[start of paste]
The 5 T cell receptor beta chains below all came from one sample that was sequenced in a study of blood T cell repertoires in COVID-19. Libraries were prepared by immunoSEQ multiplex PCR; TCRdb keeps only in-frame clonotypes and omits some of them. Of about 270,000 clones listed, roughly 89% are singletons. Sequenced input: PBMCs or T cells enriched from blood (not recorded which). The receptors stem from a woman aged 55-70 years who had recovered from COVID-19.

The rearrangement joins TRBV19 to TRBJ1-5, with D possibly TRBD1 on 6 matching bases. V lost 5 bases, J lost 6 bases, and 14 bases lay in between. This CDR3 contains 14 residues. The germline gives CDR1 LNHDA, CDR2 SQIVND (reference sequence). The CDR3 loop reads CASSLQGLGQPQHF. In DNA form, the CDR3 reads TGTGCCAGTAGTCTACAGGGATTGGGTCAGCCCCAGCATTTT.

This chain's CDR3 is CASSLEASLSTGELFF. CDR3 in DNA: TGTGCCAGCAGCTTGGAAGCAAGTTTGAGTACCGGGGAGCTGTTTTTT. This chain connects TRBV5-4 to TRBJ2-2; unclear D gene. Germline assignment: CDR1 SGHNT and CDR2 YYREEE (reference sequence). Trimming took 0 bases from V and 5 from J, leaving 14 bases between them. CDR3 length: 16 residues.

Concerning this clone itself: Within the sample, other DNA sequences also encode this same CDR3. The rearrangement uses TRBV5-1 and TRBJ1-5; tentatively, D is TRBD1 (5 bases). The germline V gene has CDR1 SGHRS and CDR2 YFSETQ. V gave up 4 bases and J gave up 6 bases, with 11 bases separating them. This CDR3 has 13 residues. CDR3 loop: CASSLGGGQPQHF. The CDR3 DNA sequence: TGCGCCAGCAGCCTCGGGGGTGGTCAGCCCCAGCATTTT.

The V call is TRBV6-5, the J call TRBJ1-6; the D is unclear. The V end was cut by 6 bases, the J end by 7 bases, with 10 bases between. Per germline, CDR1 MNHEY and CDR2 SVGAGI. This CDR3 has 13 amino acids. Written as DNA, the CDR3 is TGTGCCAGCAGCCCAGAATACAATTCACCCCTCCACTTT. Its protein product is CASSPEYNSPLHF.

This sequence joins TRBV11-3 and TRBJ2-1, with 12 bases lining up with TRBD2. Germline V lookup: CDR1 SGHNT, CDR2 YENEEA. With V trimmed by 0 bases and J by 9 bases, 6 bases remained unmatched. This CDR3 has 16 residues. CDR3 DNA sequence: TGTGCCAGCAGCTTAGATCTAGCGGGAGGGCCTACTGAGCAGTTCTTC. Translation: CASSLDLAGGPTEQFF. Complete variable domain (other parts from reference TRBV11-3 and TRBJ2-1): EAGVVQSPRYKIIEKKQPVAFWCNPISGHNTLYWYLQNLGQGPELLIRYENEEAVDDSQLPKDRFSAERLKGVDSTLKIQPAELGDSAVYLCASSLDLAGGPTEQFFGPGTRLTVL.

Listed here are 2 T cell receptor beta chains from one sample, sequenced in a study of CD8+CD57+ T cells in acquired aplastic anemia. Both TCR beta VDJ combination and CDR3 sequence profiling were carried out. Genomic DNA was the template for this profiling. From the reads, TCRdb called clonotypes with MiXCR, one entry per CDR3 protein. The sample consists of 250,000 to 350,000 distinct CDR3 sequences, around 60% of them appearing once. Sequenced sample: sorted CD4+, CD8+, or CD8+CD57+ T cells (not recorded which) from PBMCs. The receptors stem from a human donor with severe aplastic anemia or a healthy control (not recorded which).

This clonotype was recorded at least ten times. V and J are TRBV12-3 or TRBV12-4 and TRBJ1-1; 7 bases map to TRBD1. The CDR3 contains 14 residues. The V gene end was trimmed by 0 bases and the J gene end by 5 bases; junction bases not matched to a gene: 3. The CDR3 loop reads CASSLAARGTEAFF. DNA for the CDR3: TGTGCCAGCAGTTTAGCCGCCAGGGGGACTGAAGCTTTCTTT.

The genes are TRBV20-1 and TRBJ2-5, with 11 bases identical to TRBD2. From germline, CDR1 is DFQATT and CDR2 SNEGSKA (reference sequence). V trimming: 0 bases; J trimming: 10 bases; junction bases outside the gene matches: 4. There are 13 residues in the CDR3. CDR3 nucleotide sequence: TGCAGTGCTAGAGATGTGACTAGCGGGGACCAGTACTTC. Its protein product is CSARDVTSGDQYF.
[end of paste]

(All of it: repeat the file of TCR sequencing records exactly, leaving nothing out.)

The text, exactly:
The 5 T cell receptor beta chains below all came from one sample that was sequenced in a study of blood T cell repertoires in COVID-19. Libraries were prepared by immunoSEQ multiplex PCR; TCRdb keeps only in-frame clonotypes and omits some of them. Of about 270,000 clones listed, roughly 89% are singletons. Sequenced input: PBMCs or T cells enriched from blood (not recorded which). The receptors stem from a woman aged 55-70 years who had recovered from COVID-19.

The rearrangement joins TRBV19 to TRBJ1-5, with D possibly TRBD1 on 6 matching bases. V lost 5 bases, J lost 6 bases, and 14 bases lay in between. This CDR3 contains 14 residues. The germline gives CDR1 LNHDA, CDR2 SQIVND (reference sequence). The CDR3 loop reads CASSLQGLGQPQHF. In DNA form, the CDR3 reads TGTGCCAGTAGTCTACAGGGATTGGGTCAGCCCCAGCATTTT.

This chain's CDR3 is CASSLEASLSTGELFF. CDR3 in DNA: TGTGCCAGCAGCTTGGAAGCAAGTTTGAGTACCGGGGAGCTGTTTTTT. This chain connects TRBV5-4 to TRBJ2-2; unclear D gene. Germline assignment: CDR1 SGHNT and CDR2 YYREEE (reference sequence). Trimming took 0 bases from V and 5 from J, leaving 14 bases between them. CDR3 length: 16 residues.

Concerning this clone itself: Within the sample, other DNA sequences also encode this same CDR3. The rearrangement uses TRBV5-1 and TRBJ1-5; tentatively, D is TRBD1 (5 bases). The germline V gene has CDR1 SGHRS and CDR2 YFSETQ. V gave up 4 bases and J gave up 6 bases, with 11 bases separating them. This CDR3 has 13 residues. CDR3 loop: CASSLGGGQPQHF. The CDR3 DNA sequence: TGCGCCAGCAGCCTCGGGGGTGGTCAGCCCCAGCATTTT.

The V call is TRBV6-5, the J call TRBJ1-6; the D is unclear. The V end was cut by 6 bases, the J end by 7 bases, with 10 bases between. Per germline, CDR1 MNHEY and CDR2 SVGAGI. This CDR3 has 13 amino acids. Written as DNA, the CDR3 is TGTGCCAGCAGCCCAGAATACAATTCACCCCTCCACTTT. Its protein product is CASSPEYNSPLHF.

This sequence joins TRBV11-3 and TRBJ2-1, with 12 bases lining up with TRBD2. Germline V lookup: CDR1 SGHNT, CDR2 YENEEA. With V trimmed by 0 bases and J by 9 bases, 6 bases remained unmatched. This CDR3 has 16 residues. CDR3 DNA sequence: TGTGCCAGCAGCTTAGATCTAGCGGGAGGGCCTACTGAGCAGTTCTTC. Translation: CASSLDLAGGPTEQFF. Complete variable domain (other parts from reference TRBV11-3 and TRBJ2-1): EAGVVQSPRYKIIEKKQPVAFWCNPISGHNTLYWYLQNLGQGPELLIRYENEEAVDDSQLPKDRFSAERLKGVDSTLKIQPAELGDSAVYLCASSLDLAGGPTEQFFGPGTRLTVL.

Listed here are 2 T cell receptor beta chains from one sample, sequenced in a study of CD8+CD57+ T cells in acquired aplastic anemia. Both TCR beta VDJ combination and CDR3 sequence profiling were carried out. Genomic DNA was the template for this profiling. From the reads, TCRdb called clonotypes with MiXCR, one entry per CDR3 protein. The sample consists of 250,000 to 350,000 distinct CDR3 sequences, around 60% of them appearing once. Sequenced sample: sorted CD4+, CD8+, or CD8+CD57+ T cells (not recorded which) from PBMCs. The receptors stem from a human donor with severe aplastic anemia or a healthy control (not recorded which).

This clonotype was recorded at least ten times. V and J are TRBV12-3 or TRBV12-4 and TRBJ1-1; 7 bases map to TRBD1. The CDR3 contains 14 residues. The V gene end was trimmed by 0 bases and the J gene end by 5 bases; junction bases not matched to a gene: 3. The CDR3 loop reads CASSLAARGTEAFF. DNA for the CDR3: TGTGCCAGCAGTTTAGCCGCCAGGGGGACTGAAGCTTTCTTT.

The genes are TRBV20-1 and TRBJ2-5, with 11 bases identical to TRBD2. From germline, CDR1 is DFQATT and CDR2 SNEGSKA (reference sequence). V trimming: 0 bases; J trimming: 10 bases; junction bases outside the gene matches: 4. There are 13 residues in the CDR3. CDR3 nucleotide sequence: TGCAGTGCTAGAGATGTGACTAGCGGGGACCAGTACTTC. Its protein product is CSARDVTSGDQYF.